Observation of a student’s program or proposed program by parents or by their expert evaluators or consultants is a critical step in many cases for parents to make informed decisions about their child’s special educational services. In addition, an observation is a necessary ingredient of almost any case at the Bureau of Special Education Appeals (“BSEA”), as hearing officers will often discount a witness’s opinion about a district’s program when that witness has not observed the program about which s/he is testifying.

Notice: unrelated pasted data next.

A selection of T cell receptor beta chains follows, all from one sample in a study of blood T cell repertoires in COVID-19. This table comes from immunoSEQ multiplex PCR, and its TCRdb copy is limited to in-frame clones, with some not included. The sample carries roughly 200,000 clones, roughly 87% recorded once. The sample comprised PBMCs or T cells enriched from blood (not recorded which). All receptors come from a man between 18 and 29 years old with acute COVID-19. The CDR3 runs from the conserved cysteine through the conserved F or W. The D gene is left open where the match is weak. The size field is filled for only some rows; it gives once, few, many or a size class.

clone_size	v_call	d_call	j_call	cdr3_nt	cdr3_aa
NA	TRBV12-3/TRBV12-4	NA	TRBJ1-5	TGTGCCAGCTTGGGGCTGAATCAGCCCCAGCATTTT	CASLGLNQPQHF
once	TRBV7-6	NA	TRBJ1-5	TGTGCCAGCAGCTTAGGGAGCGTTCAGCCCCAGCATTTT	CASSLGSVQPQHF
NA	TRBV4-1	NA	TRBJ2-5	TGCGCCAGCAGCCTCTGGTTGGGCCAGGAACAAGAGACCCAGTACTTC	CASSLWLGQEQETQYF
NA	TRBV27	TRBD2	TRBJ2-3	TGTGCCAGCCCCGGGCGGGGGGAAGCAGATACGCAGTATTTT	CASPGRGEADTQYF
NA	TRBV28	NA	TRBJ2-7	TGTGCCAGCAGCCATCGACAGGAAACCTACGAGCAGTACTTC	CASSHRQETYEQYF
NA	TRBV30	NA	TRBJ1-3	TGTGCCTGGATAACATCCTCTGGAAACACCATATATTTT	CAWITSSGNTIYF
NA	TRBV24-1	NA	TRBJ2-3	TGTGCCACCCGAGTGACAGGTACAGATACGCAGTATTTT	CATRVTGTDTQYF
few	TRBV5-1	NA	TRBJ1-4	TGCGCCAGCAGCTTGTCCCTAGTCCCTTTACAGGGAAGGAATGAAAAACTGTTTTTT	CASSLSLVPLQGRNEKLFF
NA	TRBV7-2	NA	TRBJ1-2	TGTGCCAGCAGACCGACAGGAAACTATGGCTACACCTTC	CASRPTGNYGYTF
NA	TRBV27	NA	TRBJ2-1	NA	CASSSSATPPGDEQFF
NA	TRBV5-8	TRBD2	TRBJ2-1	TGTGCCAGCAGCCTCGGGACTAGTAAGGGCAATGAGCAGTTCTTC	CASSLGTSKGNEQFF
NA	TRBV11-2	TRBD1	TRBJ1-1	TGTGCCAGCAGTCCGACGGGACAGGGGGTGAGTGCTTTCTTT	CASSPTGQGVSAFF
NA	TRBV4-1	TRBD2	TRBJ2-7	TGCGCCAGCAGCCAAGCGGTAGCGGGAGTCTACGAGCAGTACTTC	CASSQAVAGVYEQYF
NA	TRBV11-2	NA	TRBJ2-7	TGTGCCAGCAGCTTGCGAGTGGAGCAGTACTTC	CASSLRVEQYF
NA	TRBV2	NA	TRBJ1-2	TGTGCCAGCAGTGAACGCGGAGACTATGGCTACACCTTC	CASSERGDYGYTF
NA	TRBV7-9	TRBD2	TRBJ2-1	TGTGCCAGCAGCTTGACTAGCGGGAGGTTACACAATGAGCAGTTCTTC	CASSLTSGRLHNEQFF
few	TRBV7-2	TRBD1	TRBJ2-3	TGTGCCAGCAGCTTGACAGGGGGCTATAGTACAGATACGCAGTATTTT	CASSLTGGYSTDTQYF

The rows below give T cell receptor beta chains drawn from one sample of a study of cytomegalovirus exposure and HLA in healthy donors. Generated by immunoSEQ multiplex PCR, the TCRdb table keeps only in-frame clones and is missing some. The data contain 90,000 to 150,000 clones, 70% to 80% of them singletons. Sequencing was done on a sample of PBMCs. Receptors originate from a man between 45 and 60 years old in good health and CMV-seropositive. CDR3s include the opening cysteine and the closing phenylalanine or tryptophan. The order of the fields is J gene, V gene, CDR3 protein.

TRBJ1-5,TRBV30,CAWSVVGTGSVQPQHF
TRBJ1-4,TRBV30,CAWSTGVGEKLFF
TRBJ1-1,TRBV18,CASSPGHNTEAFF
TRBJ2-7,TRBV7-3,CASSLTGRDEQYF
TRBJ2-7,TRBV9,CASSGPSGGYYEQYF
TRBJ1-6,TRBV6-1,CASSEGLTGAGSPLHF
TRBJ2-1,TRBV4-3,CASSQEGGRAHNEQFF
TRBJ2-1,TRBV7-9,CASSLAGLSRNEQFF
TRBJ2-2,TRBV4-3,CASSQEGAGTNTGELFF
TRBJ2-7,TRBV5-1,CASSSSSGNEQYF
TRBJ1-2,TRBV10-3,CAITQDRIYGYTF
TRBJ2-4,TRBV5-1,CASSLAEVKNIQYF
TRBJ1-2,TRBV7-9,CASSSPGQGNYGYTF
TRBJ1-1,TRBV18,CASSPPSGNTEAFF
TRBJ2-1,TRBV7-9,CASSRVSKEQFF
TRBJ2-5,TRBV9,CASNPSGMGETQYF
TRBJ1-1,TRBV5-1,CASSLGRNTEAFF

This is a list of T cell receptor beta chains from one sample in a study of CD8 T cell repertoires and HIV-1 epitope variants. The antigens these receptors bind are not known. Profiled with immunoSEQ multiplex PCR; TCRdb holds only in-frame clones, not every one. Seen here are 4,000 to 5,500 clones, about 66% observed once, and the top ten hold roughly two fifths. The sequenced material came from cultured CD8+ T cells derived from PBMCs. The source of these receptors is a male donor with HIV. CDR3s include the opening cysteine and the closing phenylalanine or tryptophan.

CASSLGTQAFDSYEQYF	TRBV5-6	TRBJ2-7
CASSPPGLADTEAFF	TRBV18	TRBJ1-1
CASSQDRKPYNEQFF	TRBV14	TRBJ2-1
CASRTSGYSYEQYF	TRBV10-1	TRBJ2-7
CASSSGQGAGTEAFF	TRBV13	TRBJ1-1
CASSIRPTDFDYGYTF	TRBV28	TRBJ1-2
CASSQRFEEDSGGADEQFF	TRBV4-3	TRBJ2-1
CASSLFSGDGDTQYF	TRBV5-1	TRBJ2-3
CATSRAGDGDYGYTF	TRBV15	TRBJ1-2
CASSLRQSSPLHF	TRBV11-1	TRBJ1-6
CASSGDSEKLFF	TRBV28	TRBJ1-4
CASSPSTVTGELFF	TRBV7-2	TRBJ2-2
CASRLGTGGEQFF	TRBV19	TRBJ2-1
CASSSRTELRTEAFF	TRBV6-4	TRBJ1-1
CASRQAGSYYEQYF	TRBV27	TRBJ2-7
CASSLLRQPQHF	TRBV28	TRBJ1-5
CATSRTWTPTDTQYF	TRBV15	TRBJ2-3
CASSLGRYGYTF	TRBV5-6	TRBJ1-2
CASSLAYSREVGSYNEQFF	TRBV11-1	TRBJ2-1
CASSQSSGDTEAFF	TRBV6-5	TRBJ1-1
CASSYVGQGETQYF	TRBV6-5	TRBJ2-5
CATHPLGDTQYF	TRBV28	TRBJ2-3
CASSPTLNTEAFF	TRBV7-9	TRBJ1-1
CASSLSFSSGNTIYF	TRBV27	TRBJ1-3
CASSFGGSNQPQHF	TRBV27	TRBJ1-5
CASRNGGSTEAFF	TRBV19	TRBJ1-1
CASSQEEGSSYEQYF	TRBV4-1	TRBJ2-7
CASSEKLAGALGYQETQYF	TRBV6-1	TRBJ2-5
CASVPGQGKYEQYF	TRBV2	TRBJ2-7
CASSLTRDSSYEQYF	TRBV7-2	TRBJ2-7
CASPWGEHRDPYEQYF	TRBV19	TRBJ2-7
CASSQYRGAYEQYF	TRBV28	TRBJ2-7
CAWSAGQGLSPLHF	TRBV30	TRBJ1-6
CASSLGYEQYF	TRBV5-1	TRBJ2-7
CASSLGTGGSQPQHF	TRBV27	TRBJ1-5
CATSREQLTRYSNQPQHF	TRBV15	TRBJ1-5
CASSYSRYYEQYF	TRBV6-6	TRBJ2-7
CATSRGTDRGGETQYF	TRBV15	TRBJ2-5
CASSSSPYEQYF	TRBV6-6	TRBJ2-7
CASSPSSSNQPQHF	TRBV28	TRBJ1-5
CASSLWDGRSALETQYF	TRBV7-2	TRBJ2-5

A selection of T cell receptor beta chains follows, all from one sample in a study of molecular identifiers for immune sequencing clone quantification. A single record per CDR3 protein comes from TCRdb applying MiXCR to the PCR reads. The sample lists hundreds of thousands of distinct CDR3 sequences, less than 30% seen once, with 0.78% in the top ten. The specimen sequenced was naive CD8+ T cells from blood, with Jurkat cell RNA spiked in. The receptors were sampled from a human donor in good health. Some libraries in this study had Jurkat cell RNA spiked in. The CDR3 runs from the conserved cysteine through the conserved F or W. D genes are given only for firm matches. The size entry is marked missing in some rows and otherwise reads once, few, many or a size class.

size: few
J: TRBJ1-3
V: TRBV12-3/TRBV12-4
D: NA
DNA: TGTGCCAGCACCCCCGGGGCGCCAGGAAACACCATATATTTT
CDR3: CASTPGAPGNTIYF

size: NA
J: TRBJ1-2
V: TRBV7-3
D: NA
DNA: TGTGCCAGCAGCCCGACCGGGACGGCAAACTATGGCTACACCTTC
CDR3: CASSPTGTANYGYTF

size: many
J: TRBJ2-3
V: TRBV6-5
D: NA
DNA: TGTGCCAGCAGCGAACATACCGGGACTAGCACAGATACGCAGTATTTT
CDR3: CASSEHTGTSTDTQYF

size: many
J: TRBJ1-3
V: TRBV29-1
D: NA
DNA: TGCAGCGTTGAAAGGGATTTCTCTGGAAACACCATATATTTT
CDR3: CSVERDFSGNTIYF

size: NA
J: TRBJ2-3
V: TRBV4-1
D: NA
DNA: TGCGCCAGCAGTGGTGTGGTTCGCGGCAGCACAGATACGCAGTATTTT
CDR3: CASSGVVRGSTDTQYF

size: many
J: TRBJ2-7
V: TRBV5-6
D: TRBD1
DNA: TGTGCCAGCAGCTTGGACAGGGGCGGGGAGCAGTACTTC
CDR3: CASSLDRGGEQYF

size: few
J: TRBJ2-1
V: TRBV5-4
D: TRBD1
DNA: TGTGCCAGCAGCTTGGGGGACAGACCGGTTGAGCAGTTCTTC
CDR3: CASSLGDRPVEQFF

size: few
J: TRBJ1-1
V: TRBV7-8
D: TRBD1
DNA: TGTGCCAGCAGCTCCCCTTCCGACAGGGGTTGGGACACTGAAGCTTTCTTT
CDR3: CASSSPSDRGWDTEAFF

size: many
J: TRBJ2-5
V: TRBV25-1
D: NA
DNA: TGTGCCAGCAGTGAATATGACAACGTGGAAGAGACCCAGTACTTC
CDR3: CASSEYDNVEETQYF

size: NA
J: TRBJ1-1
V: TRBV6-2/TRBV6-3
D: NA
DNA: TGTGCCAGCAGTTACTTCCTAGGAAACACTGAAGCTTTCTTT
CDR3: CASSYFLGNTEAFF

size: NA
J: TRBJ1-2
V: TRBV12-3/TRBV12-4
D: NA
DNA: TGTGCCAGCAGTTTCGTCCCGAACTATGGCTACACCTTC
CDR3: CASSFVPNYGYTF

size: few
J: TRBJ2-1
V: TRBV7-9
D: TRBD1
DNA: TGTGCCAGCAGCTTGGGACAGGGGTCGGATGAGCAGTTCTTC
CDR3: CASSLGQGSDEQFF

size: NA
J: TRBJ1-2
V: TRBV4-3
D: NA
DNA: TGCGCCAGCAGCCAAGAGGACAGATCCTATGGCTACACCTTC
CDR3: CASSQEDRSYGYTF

In light of these considerations, it is disheartening that school districts so frequently throw unreasonable (and illegal) conditions and delays into the paths of parents and their experts who seek to observe a program. Examples include requiring criminal record checks, despite the fact that an observer will be accompanied by a school employee and not alone with students at any point; attempts to require that an observer provide a copy of her notes following the observation; long delays (often with phone calls and emails unreturned) in communications about scheduling; arbitrary limits on the amount of time that can be spent observing and/or the classes and activities that may be observed; last minute cancellations or postponements; scheduling unusual and unrepresentative activities (e.g., showing a movie or administering an exam) for the time an observer is at the program; and so on. All of these sorts of tactics play havoc with the experts, whose availability is typically quite limited, and with parents who must negotiate time away from work to observe a program. Continue reading